'Long' pressure reactivity index (L-PRx) as a measure of autoregulation correlates with outcome in traumatic brain injury patients

Authors: Sánchez-Porras R, Santos E, Czosnyka M, Zheng Z, Unterberg AW, Sakowitz OW.

BACKGROUND: Cerebral autoregulation and, consequently, cerebrovascular pressure reactivity, can be disturbed after traumatic brain injury (TBI). Continuous monitoring of autoregulation has shown its clinical importance as an independent predictor of neurological outcome. The cerebral pressure reactivity index (PRx) reflects that changes in seconds of cerebrovascular reactivity have prognostic significance. Using an alternative algorithm similar to PRx, we investigate whether the utilization of lower-frequency changes of the order of minutes of mean arterial blood pressure (MAP) and intracranial pressure (ICP) could have a prognostic value in TBI patients.
MATERIALS AND METHODS: Head-injured patients requiring continued advanced multimodal monitoring, including hemodynamic, ICP and microdialysis (MD) monitoring, were analyzed retrospectively. A low-frequency sample pressure reactivity index (L-PRx) was calculated, using 20-min averages of MAP and ICP data as a linear Pearson's correlation. The mean values per patient were correlated to outcome at 6 months after injury. Differences of monitoring parameters between non-survivors and survivors were compared.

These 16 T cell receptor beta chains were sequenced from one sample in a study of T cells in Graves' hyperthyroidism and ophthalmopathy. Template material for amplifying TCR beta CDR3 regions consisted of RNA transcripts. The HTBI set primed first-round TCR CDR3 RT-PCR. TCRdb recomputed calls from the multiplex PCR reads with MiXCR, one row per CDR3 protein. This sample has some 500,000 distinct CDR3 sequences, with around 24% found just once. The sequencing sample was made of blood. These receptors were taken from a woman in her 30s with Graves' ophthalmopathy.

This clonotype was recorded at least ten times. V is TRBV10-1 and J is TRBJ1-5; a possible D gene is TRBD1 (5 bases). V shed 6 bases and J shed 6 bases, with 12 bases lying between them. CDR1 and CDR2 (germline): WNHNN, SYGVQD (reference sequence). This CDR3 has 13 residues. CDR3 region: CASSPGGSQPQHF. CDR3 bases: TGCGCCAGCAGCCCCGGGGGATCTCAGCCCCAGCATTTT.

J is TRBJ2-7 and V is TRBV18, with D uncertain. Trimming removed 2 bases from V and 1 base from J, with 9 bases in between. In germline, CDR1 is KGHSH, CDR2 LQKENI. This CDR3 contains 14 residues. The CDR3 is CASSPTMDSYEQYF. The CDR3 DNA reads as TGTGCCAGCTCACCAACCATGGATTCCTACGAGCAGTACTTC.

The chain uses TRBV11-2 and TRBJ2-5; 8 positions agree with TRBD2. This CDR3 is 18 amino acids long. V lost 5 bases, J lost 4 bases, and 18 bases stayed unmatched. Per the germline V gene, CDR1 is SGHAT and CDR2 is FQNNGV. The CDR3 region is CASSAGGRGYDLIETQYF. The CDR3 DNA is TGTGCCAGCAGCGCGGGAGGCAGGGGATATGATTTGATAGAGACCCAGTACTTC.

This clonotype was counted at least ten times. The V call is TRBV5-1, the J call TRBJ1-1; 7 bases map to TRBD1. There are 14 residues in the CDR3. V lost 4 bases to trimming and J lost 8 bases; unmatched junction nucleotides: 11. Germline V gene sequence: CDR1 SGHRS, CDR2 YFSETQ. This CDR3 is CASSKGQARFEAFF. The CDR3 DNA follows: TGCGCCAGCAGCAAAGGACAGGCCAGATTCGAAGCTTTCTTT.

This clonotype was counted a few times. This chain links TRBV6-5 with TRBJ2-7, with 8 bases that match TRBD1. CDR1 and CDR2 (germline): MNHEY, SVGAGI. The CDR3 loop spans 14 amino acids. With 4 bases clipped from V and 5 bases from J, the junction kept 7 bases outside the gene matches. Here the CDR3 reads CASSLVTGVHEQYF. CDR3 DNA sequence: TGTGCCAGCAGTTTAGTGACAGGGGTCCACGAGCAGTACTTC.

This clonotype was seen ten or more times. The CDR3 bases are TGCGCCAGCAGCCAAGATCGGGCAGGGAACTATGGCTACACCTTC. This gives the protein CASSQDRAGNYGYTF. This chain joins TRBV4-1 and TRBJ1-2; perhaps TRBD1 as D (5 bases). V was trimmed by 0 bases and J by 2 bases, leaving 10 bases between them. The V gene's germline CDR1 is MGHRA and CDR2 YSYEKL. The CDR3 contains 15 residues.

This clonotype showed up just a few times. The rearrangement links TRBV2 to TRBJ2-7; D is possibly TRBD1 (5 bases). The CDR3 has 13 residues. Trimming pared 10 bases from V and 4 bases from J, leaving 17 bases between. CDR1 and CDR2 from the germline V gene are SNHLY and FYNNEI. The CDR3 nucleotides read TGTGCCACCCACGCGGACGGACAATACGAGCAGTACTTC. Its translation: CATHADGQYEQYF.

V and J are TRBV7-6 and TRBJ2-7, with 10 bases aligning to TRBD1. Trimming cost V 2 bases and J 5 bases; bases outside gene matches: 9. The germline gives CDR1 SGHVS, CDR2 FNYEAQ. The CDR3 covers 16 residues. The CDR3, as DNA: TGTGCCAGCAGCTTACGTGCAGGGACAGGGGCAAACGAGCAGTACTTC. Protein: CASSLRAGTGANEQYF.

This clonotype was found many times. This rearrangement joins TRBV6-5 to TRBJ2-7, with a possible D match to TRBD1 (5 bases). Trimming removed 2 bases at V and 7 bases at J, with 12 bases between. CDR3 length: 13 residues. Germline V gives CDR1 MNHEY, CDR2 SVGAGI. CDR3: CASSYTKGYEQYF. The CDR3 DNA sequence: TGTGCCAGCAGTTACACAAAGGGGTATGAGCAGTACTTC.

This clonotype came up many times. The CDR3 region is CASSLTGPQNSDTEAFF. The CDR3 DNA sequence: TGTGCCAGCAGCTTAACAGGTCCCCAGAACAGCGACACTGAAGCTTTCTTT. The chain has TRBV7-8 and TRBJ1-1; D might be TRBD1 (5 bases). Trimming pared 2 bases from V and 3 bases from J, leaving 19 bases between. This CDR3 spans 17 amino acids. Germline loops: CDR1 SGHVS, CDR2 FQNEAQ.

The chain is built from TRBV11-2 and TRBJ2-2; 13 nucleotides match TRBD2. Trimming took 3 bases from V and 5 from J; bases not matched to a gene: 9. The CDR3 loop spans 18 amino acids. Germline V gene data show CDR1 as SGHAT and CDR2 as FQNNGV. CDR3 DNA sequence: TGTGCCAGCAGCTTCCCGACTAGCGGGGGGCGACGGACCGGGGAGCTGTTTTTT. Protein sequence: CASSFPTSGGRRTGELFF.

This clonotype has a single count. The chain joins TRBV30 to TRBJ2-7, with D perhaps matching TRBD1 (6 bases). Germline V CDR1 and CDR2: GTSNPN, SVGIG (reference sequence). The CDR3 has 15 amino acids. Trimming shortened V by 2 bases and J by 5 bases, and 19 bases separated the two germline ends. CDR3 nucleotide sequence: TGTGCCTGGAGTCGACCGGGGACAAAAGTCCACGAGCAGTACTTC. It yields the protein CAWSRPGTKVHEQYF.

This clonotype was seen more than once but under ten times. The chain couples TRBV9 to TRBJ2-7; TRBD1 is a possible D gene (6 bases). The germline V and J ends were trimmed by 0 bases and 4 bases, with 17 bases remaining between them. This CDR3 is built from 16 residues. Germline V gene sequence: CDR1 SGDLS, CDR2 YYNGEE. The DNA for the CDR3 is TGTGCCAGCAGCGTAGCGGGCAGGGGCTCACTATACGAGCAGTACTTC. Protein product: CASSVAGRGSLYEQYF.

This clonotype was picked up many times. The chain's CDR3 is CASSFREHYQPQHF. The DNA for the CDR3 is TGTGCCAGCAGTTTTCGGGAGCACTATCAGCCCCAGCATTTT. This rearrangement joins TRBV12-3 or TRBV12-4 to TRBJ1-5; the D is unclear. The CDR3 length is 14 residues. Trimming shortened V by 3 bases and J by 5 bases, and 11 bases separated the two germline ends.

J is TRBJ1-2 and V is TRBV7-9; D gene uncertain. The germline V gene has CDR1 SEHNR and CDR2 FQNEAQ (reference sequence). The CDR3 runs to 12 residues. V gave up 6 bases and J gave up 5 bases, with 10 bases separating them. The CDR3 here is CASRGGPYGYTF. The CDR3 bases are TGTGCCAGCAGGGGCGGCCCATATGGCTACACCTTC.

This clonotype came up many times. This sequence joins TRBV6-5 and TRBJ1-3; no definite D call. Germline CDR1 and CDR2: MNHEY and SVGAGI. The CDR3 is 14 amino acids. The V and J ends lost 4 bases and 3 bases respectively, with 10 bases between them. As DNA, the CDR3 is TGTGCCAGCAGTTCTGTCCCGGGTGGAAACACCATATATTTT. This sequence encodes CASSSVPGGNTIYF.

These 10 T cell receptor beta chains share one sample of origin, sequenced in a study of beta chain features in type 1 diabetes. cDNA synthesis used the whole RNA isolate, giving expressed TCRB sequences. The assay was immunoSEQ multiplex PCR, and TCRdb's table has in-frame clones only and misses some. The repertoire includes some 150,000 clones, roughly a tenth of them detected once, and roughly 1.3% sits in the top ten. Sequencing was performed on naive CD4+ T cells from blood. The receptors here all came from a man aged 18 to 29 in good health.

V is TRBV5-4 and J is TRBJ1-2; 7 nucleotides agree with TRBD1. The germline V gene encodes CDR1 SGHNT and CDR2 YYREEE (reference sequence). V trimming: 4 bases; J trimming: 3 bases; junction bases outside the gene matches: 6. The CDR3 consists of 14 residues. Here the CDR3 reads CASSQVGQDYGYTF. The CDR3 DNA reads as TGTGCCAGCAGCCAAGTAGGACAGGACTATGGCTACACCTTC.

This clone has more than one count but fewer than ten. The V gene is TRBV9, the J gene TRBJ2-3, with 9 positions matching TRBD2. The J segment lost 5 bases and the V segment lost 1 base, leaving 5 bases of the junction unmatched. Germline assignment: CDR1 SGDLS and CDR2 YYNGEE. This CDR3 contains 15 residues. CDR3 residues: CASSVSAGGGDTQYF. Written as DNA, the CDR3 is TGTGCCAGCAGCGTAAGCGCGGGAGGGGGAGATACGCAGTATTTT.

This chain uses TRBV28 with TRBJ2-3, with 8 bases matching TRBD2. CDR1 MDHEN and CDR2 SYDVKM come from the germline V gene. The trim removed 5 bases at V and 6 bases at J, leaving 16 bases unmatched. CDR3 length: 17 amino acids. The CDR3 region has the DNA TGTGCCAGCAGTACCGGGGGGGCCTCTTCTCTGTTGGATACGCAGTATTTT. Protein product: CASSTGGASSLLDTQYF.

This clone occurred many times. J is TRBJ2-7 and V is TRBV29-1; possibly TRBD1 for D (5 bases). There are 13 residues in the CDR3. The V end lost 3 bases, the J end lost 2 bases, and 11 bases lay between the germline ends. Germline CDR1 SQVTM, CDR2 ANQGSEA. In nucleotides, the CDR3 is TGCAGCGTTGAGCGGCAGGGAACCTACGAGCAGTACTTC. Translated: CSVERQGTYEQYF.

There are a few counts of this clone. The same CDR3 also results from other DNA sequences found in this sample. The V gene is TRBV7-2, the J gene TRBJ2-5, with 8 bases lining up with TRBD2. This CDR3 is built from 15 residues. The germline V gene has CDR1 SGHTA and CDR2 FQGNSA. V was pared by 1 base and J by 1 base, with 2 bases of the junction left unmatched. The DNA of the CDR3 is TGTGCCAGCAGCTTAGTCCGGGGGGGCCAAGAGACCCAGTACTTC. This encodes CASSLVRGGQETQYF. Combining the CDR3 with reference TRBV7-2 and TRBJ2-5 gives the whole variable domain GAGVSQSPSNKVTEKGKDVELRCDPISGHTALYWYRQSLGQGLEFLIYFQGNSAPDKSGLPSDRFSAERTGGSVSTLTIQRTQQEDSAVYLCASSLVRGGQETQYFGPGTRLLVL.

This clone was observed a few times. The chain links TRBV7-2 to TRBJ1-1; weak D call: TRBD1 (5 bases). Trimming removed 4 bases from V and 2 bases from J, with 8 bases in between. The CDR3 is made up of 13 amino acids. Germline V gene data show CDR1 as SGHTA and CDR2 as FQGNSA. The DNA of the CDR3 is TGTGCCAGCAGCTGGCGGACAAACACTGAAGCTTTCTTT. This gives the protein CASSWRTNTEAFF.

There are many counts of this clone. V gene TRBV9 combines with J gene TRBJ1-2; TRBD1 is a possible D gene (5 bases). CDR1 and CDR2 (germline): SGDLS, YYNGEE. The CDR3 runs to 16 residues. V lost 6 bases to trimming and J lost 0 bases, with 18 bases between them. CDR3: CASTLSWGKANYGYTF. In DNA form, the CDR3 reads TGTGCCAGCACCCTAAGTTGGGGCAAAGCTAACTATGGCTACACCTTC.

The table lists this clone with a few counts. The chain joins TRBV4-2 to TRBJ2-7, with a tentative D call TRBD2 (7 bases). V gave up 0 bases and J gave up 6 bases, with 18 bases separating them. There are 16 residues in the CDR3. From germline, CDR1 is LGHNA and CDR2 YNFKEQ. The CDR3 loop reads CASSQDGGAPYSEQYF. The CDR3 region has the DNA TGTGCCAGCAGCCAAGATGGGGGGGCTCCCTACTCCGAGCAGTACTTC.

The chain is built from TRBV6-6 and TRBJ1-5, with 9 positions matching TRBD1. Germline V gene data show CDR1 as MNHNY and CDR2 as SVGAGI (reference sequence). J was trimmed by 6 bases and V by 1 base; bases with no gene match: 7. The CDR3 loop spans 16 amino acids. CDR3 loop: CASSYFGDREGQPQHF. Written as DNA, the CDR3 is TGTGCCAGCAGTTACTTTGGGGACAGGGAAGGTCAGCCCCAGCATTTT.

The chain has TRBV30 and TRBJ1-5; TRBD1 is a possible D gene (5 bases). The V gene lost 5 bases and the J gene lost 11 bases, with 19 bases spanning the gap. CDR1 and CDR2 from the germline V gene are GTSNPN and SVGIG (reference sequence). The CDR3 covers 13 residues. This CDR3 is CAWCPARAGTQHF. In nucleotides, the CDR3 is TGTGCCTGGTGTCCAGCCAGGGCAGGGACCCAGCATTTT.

RESULTS: A total of 29 patients (mean age 37.2 years, 26 males) suffering from TBI were monitored for a mean of 109.6 h (16-236 h, SD ± 60.4). Mean L-PRx was found to be of 0.1 (-0.2 to 0.6, SD ± 0.20), six patients presented impaired (>0.2) values. The averaged L-PRx correlated significantly with ICP (r = 0.467, p = 0.011) and 6-month outcome (r = -0.556, p = 0.002). Significant statistical differences were found in L-PRx, cerebral perfusion pressure (CPP), lactate, and lactate-pyruvate ratio when comparing patients who died (n = 5) and patients who survived.
CONCLUSIONS: L-PRx correlates with the 6-month outcome in TBI patients. Very slow changes of MAP and ICP may contain important autoregulation information. L-PRx may be an alternative algorithm for the estimation of cerebral autoregulation and clinical prognosis.

Acta Neurochir (Wien). 2012 Jun 29. [Epub ahead of print]

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